The Financial Costs of High Society Dinner Parties During the Victorian Era

high-society-dinner-party

During the 19th century, a typical high society dinner menu for 20 people would have cost $100.00 in total, for the Earl of an estate, equivalent to the annual salary of a maid for 2 full years of service. When accounting for inflation, the cost of hosting and entertaining a monarch during this period was even more costly, costing hosts approximately $500,000. Earl’s needed to constantly be aware of and ready for a royal visit as their title is considered one step below the pole position of Duke, which of course is one step below the title of King or Queen

Antiquitous British Law Which Sentenced Capital Punishment for Imagining the Death of the Monarchy

Medieval-execution

In antiquity, it was once considered treasonous and by definition illegal to imagine in one’s own head, the death of a monarch. This confusing and impossible to enforce judicial decree was enacted in 1351 as the Treason Act during the reign of King Edward III. The law distinguished between high treason, which was an act of disobedience directly against the crown, and petty treason, which was minor disloyalty. The Treason Act law states that a person is guilty when “a man doth compass or imagine the death of our lord the King, or of our lady his Queen or of their eldest son and heir

King Edward II’s Homosexual Relationship with Piers Gaveston

Edward-II-and-Piers-GavestonPiers Gaveston, a minor noble who engaged in a homosexual relationship with Edward II, may have been overlooked during the 13th century if it were not for the lavish gifts Edward II showered upon Gaveston. Gaveston was exiled from the realm by Edward I for referring to Edward II as his brother. When Edward I died, his son Edward II brought Gaveston back into his kingdom and provided him with money, gold, title, and land. This caused the whole of England to murmur behind closed doors, against the king. It was not so much the act of homosexuality which infuriated the barons, it was the man of whom Edward II fell in love with. The nobles drafted a list of grievances against Edward II referred to as “The Ordinances”. Gaveston eventually fled and was captured by the Scots. Gaveston was sentenced as an enemy of the state and was executed despite Edward II’s attempted intervention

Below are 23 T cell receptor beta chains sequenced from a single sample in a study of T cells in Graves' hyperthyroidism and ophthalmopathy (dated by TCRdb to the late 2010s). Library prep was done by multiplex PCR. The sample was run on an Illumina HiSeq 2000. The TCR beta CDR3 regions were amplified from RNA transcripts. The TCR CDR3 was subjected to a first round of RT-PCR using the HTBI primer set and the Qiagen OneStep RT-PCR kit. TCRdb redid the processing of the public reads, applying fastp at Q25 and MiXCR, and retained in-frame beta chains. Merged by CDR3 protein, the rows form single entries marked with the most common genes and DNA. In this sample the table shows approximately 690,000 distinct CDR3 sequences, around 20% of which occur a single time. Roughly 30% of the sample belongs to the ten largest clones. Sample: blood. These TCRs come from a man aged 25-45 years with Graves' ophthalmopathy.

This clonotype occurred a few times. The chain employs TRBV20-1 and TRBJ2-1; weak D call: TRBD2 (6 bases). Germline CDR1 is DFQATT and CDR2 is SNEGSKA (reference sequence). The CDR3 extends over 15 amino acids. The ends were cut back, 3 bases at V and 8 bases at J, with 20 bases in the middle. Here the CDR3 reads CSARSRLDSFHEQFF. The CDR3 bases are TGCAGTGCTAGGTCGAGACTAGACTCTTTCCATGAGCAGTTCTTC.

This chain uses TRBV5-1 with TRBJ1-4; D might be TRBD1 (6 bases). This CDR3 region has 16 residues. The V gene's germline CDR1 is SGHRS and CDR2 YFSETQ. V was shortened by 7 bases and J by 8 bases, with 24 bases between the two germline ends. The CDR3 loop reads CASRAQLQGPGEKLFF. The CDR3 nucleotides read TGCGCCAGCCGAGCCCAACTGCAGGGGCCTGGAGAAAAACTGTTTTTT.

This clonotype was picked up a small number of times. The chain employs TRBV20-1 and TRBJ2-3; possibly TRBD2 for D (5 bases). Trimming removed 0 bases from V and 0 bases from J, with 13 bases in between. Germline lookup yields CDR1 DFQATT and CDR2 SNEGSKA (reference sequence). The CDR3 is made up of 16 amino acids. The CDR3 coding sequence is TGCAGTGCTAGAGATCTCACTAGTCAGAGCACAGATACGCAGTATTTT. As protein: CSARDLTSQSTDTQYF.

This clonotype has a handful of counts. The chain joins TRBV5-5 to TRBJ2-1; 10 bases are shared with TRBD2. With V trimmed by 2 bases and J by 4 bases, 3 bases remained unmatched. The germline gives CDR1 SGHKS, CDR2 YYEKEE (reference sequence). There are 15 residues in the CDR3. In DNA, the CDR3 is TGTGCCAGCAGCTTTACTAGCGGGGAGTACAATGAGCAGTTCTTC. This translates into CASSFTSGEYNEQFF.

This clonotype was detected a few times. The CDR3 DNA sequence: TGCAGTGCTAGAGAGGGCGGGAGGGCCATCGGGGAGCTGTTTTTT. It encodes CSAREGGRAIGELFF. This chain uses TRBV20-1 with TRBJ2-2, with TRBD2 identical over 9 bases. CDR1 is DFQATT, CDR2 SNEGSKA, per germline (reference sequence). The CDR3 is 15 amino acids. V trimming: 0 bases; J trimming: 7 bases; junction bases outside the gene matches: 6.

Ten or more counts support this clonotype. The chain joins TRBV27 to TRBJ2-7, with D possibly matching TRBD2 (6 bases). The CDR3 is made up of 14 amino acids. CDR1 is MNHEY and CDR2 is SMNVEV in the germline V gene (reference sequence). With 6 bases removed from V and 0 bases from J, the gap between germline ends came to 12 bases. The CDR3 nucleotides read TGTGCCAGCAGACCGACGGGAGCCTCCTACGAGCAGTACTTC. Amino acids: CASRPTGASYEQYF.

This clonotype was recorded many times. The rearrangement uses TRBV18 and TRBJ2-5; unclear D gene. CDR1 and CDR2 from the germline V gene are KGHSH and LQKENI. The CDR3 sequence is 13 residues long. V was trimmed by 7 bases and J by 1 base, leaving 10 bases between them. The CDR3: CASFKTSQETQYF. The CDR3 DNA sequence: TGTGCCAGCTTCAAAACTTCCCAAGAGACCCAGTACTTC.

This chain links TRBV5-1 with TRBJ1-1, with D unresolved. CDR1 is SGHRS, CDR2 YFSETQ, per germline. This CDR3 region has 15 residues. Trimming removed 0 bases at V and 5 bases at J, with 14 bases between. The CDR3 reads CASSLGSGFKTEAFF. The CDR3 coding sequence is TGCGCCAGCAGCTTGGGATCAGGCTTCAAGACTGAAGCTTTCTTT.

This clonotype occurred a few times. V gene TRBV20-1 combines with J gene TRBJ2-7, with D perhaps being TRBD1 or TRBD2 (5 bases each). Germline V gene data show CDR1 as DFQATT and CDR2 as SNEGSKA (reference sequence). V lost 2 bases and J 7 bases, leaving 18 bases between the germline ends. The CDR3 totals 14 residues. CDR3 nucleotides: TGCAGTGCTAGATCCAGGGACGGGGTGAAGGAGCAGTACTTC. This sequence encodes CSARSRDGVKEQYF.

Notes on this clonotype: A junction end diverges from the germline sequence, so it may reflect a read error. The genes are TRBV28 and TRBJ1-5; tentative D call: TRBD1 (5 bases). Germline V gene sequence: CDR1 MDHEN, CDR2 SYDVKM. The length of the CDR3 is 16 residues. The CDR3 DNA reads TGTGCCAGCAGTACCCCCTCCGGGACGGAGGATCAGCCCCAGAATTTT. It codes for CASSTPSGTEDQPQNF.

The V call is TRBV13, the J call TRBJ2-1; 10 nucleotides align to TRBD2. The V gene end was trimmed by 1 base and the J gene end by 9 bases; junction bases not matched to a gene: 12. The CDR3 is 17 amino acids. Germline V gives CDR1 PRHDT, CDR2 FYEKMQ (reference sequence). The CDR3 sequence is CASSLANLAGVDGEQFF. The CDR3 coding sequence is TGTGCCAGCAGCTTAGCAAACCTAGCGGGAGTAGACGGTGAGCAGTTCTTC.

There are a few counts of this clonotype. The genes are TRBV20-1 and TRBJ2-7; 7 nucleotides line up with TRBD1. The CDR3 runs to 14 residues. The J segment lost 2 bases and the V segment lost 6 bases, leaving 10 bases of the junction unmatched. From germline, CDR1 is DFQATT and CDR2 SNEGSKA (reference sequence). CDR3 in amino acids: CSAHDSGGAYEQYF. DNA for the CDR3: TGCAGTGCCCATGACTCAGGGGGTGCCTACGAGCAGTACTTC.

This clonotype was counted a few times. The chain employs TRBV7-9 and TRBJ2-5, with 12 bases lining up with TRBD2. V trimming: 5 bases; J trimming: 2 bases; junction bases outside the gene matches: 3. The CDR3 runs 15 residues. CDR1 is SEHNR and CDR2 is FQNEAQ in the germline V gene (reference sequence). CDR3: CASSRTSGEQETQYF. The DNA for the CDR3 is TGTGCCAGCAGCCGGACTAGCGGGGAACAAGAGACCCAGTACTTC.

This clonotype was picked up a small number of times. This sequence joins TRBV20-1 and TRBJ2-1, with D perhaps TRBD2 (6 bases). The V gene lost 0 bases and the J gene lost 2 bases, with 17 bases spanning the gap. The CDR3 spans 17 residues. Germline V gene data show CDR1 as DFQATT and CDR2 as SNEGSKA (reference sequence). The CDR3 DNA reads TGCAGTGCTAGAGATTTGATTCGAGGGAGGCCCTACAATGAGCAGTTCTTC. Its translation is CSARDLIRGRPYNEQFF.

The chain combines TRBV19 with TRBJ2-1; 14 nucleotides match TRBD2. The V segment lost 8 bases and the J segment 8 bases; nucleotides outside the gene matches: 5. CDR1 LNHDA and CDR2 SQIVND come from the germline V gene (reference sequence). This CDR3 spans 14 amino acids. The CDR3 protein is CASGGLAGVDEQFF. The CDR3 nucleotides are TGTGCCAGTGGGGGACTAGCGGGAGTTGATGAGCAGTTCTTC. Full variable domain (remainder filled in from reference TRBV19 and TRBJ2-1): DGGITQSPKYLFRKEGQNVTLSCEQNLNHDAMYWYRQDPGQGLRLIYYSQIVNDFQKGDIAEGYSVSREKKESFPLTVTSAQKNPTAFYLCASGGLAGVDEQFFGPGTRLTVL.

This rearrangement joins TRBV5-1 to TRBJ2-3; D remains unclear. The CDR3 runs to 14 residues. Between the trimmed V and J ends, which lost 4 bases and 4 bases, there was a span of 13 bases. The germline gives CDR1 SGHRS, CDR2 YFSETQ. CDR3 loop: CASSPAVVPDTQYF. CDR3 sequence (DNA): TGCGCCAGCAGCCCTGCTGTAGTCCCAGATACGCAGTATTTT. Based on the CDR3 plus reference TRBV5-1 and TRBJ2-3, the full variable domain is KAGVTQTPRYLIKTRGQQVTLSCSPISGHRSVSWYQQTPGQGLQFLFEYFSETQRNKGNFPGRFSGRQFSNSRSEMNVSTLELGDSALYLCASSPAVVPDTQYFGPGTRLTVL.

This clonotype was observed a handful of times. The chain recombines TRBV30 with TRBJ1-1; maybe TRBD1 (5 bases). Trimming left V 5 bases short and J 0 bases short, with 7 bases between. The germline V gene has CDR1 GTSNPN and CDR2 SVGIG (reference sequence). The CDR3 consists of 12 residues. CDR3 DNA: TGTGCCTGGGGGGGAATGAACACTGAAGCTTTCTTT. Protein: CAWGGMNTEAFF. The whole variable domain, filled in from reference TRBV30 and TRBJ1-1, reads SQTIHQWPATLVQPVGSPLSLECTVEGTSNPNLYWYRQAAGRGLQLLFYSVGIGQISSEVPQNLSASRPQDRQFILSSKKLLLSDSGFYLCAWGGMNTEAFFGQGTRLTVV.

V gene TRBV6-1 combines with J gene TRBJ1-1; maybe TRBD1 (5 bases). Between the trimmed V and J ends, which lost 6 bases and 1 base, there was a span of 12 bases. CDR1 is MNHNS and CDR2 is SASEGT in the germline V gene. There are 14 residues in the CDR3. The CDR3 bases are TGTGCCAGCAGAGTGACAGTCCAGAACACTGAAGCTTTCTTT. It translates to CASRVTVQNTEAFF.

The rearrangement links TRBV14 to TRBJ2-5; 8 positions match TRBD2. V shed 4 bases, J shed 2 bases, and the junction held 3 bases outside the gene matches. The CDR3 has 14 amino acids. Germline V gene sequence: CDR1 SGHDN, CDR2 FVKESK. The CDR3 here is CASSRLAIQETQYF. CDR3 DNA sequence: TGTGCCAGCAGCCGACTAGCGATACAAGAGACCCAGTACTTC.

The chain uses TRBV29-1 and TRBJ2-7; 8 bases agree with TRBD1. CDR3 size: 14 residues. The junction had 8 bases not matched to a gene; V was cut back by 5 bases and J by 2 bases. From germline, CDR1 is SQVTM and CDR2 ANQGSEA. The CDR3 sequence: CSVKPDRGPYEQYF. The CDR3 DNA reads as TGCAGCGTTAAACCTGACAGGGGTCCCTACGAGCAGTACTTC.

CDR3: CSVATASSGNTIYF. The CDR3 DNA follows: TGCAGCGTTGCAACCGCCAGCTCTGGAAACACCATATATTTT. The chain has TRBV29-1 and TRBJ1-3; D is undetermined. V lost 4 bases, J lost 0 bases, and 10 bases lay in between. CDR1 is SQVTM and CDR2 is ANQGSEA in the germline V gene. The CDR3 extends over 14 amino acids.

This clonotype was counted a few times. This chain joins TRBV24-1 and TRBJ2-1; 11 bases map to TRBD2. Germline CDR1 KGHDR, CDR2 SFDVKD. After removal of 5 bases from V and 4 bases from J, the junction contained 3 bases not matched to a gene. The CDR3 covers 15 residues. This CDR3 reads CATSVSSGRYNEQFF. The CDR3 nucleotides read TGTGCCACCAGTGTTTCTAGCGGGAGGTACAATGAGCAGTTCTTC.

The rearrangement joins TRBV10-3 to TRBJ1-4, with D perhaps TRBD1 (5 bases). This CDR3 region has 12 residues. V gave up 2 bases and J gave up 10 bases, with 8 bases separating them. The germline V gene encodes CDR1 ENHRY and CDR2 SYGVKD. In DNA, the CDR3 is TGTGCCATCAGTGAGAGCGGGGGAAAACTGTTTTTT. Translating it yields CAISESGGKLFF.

Ancient Egyptian Afterlife Beliefs of the Underworld

Ancient-Egyptian-underworld-afterlife

The ancient Egyptians believed that if a body was properly preserved, the soul would recognize it later on in the underworld allowing for reunification. It was believed that when a king died, they would be united with the sun and became merged into one being, the sun god. On the day that a king passed, it was believed that said king would have to journey into the underworld and pass 12  gates, 1 for each hour of the night. It took purity, magical knowledge, and strength to pass from one level to the next. During the first dynasty pharaohs took with them weapons and treasure as well as food, wine, and beer, and perhaps most surprising, sacrificed servants. Archeologists believe that servants were killed so that they could serve the pharaoh in the afterlife. The servants were buried near the pharaoh so that they would be close by when needed. The pharaoh Djer (pronounced “jer”) was the last pharaoh to practice human sacrifice. Djer had 300 subsidiary burials, many of whom were sacrificed intentionally, but some who are believed to have been family and close friends who had already passed and had their bodies relocated to the site at which Djer was buried